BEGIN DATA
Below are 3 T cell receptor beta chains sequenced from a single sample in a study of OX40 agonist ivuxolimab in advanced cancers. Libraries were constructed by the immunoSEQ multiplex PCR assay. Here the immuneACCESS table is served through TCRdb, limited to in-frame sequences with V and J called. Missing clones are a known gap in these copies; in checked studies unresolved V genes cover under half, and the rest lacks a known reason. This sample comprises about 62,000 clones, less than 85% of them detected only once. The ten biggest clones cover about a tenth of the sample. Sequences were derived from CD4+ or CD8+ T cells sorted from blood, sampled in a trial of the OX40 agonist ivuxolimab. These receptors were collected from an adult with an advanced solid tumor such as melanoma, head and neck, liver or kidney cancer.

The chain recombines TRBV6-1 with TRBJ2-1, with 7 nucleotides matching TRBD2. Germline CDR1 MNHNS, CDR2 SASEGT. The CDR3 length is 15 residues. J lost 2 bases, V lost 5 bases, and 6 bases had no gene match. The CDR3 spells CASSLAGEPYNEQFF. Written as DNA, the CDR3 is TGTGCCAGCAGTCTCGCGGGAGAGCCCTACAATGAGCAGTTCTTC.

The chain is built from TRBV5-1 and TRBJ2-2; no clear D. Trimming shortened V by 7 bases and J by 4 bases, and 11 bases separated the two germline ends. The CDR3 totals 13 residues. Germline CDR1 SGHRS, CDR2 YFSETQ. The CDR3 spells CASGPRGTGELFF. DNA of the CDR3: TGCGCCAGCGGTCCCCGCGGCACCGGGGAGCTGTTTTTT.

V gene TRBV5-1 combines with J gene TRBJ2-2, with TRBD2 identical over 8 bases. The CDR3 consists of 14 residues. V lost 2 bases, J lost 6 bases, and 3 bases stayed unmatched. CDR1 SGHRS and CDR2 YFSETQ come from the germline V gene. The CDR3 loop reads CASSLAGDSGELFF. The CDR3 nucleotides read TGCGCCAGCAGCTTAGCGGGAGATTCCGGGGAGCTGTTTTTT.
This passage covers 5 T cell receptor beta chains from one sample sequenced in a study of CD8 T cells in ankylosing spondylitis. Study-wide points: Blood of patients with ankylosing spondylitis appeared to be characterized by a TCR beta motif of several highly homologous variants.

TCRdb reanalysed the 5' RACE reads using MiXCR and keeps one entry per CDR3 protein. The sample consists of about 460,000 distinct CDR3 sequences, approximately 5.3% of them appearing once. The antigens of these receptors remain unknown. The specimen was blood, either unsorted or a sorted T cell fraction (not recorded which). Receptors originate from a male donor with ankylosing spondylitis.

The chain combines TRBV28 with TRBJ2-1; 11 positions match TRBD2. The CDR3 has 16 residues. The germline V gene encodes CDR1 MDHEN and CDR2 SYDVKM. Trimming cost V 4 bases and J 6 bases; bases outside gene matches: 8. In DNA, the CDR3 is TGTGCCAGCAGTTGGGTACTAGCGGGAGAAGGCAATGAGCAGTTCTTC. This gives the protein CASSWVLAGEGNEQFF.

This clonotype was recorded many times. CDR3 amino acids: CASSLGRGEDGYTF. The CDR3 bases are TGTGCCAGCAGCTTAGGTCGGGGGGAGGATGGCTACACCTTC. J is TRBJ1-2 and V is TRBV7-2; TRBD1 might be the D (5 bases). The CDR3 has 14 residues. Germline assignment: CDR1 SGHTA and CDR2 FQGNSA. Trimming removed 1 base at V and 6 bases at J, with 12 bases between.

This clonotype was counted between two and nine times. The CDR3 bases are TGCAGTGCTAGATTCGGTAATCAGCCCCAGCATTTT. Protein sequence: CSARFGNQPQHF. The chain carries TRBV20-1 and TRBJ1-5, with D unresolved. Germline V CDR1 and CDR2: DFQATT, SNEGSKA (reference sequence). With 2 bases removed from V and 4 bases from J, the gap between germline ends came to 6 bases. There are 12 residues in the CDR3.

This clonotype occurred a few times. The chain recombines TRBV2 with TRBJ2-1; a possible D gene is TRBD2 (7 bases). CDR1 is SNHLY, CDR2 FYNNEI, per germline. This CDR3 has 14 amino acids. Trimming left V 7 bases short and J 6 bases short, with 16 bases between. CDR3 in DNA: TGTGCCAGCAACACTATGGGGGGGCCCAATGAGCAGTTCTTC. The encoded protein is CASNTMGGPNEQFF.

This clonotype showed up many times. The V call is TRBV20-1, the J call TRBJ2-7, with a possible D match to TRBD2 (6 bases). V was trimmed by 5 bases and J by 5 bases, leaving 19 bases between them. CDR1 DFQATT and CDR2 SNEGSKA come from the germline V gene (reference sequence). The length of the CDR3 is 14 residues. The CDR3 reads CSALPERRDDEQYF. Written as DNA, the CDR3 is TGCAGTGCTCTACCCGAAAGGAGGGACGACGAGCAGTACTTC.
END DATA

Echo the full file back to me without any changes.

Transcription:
Below are 3 T cell receptor beta chains sequenced from a single sample in a study of OX40 agonist ivuxolimab in advanced cancers. Libraries were constructed by the immunoSEQ multiplex PCR assay. Here the immuneACCESS table is served through TCRdb, limited to in-frame sequences with V and J called. Missing clones are a known gap in these copies; in checked studies unresolved V genes cover under half, and the rest lacks a known reason. This sample comprises about 62,000 clones, less than 85% of them detected only once. The ten biggest clones cover about a tenth of the sample. Sequences were derived from CD4+ or CD8+ T cells sorted from blood, sampled in a trial of the OX40 agonist ivuxolimab. These receptors were collected from an adult with an advanced solid tumor such as melanoma, head and neck, liver or kidney cancer.

The chain recombines TRBV6-1 with TRBJ2-1, with 7 nucleotides matching TRBD2. Germline CDR1 MNHNS, CDR2 SASEGT. The CDR3 length is 15 residues. J lost 2 bases, V lost 5 bases, and 6 bases had no gene match. The CDR3 spells CASSLAGEPYNEQFF. Written as DNA, the CDR3 is TGTGCCAGCAGTCTCGCGGGAGAGCCCTACAATGAGCAGTTCTTC.

The chain is built from TRBV5-1 and TRBJ2-2; no clear D. Trimming shortened V by 7 bases and J by 4 bases, and 11 bases separated the two germline ends. The CDR3 totals 13 residues. Germline CDR1 SGHRS, CDR2 YFSETQ. The CDR3 spells CASGPRGTGELFF. DNA of the CDR3: TGCGCCAGCGGTCCCCGCGGCACCGGGGAGCTGTTTTTT.

V gene TRBV5-1 combines with J gene TRBJ2-2, with TRBD2 identical over 8 bases. The CDR3 consists of 14 residues. V lost 2 bases, J lost 6 bases, and 3 bases stayed unmatched. CDR1 SGHRS and CDR2 YFSETQ come from the germline V gene. The CDR3 loop reads CASSLAGDSGELFF. The CDR3 nucleotides read TGCGCCAGCAGCTTAGCGGGAGATTCCGGGGAGCTGTTTTTT.
This passage covers 5 T cell receptor beta chains from one sample sequenced in a study of CD8 T cells in ankylosing spondylitis. Study-wide points: Blood of patients with ankylosing spondylitis appeared to be characterized by a TCR beta motif of several highly homologous variants.

TCRdb reanalysed the 5' RACE reads using MiXCR and keeps one entry per CDR3 protein. The sample consists of about 460,000 distinct CDR3 sequences, approximately 5.3% of them appearing once. The antigens of these receptors remain unknown. The specimen was blood, either unsorted or a sorted T cell fraction (not recorded which). Receptors originate from a male donor with ankylosing spondylitis.

The chain combines TRBV28 with TRBJ2-1; 11 positions match TRBD2. The CDR3 has 16 residues. The germline V gene encodes CDR1 MDHEN and CDR2 SYDVKM. Trimming cost V 4 bases and J 6 bases; bases outside gene matches: 8. In DNA, the CDR3 is TGTGCCAGCAGTTGGGTACTAGCGGGAGAAGGCAATGAGCAGTTCTTC. This gives the protein CASSWVLAGEGNEQFF.

This clonotype was recorded many times. CDR3 amino acids: CASSLGRGEDGYTF. The CDR3 bases are TGTGCCAGCAGCTTAGGTCGGGGGGAGGATGGCTACACCTTC. J is TRBJ1-2 and V is TRBV7-2; TRBD1 might be the D (5 bases). The CDR3 has 14 residues. Germline assignment: CDR1 SGHTA and CDR2 FQGNSA. Trimming removed 1 base at V and 6 bases at J, with 12 bases between.

This clonotype was counted between two and nine times. The CDR3 bases are TGCAGTGCTAGATTCGGTAATCAGCCCCAGCATTTT. Protein sequence: CSARFGNQPQHF. The chain carries TRBV20-1 and TRBJ1-5, with D unresolved. Germline V CDR1 and CDR2: DFQATT, SNEGSKA (reference sequence). With 2 bases removed from V and 4 bases from J, the gap between germline ends came to 6 bases. There are 12 residues in the CDR3.

This clonotype occurred a few times. The chain recombines TRBV2 with TRBJ2-1; a possible D gene is TRBD2 (7 bases). CDR1 is SNHLY, CDR2 FYNNEI, per germline. This CDR3 has 14 amino acids. Trimming left V 7 bases short and J 6 bases short, with 16 bases between. CDR3 in DNA: TGTGCCAGCAACACTATGGGGGGGCCCAATGAGCAGTTCTTC. The encoded protein is CASNTMGGPNEQFF.

This clonotype showed up many times. The V call is TRBV20-1, the J call TRBJ2-7, with a possible D match to TRBD2 (6 bases). V was trimmed by 5 bases and J by 5 bases, leaving 19 bases between them. CDR1 DFQATT and CDR2 SNEGSKA come from the germline V gene (reference sequence). The length of the CDR3 is 14 residues. The CDR3 reads CSALPERRDDEQYF. Written as DNA, the CDR3 is TGCAGTGCTCTACCCGAAAGGAGGGACGACGAGCAGTACTTC.